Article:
Quit thinking your spaceship knows which way to go. You have a big problem. CD sales are down. Way down. CDs that are currently tracking at Number One on the charts are selling 30,000 copies a week or fewer. Five-hundred thousand to 600,000 sold per week used to be normal for a CD in that top slot.
Downloads from services like iTunes are healthy, but not enough to offset the auger-in of CD sales. Meanwhile, one billion songs per month are traded on illegal file-sharing networks. And the RIAA Keystone-Cop their way through the problem by suing people they, through obscene luck, manage to catch. But for every one they sue, there are hundreds more they’ll never catch. And those numbers grow each day.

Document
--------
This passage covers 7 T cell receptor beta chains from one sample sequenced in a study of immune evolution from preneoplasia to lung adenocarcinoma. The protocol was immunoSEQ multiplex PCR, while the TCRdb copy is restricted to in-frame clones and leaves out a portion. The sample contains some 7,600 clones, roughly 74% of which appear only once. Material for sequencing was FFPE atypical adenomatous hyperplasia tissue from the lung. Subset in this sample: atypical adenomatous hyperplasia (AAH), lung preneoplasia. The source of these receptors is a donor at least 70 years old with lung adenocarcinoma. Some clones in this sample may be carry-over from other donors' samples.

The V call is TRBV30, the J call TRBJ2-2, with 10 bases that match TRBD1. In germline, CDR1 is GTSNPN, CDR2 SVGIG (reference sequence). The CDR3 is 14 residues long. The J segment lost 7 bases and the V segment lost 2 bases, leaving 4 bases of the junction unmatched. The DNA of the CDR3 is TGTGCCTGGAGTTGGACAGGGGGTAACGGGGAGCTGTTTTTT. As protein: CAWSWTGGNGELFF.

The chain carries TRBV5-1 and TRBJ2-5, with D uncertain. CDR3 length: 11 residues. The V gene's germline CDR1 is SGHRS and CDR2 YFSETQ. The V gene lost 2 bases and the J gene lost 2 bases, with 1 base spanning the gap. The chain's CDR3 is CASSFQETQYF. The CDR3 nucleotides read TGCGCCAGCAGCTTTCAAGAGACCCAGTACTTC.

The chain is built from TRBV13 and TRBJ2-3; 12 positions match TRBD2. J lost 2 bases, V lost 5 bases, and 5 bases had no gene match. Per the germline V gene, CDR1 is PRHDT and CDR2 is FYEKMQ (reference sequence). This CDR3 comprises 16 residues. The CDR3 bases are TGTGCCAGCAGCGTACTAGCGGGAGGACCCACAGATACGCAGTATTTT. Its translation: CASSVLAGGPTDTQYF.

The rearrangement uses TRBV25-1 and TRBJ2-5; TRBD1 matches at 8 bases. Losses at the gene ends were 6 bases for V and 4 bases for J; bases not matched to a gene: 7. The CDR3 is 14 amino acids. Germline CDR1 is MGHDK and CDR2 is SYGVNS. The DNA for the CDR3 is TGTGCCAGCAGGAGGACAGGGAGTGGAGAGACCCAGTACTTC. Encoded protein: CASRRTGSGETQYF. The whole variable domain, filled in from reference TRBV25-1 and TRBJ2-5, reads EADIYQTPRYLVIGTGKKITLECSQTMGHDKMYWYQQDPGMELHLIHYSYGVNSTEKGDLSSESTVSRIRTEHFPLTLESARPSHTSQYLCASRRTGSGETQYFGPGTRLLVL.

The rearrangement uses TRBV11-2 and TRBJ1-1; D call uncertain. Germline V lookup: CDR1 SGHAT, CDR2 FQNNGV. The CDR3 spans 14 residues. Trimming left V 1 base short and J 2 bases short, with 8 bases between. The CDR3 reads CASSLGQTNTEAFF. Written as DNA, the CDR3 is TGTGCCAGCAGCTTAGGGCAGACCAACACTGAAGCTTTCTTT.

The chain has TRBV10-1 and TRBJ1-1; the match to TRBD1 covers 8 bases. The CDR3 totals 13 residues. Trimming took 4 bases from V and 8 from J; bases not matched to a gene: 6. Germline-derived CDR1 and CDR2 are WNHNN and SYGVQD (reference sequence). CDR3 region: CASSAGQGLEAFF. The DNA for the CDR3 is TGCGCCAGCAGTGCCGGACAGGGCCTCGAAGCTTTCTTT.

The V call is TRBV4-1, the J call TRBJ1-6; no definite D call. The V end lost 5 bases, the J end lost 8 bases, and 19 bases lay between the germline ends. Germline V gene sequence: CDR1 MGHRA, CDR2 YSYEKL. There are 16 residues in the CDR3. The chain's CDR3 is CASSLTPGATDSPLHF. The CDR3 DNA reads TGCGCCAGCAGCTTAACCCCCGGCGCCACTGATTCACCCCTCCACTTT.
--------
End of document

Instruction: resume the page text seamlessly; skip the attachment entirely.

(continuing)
Wal-Mart, Best Buy and the others are making less floor space available for music. Specialty music retailers, like this one here in Louisville, have added boutique items to their inventory to balance out the drop in music sales, and have also become outlets for used CDs. Musicians like this young man, this hard-working band, and these zany lovelies all go (for the most part) direct to the audience with their work.
So, music industry, what’s your plan?
Maybe it’s time to fold the tent and close the show.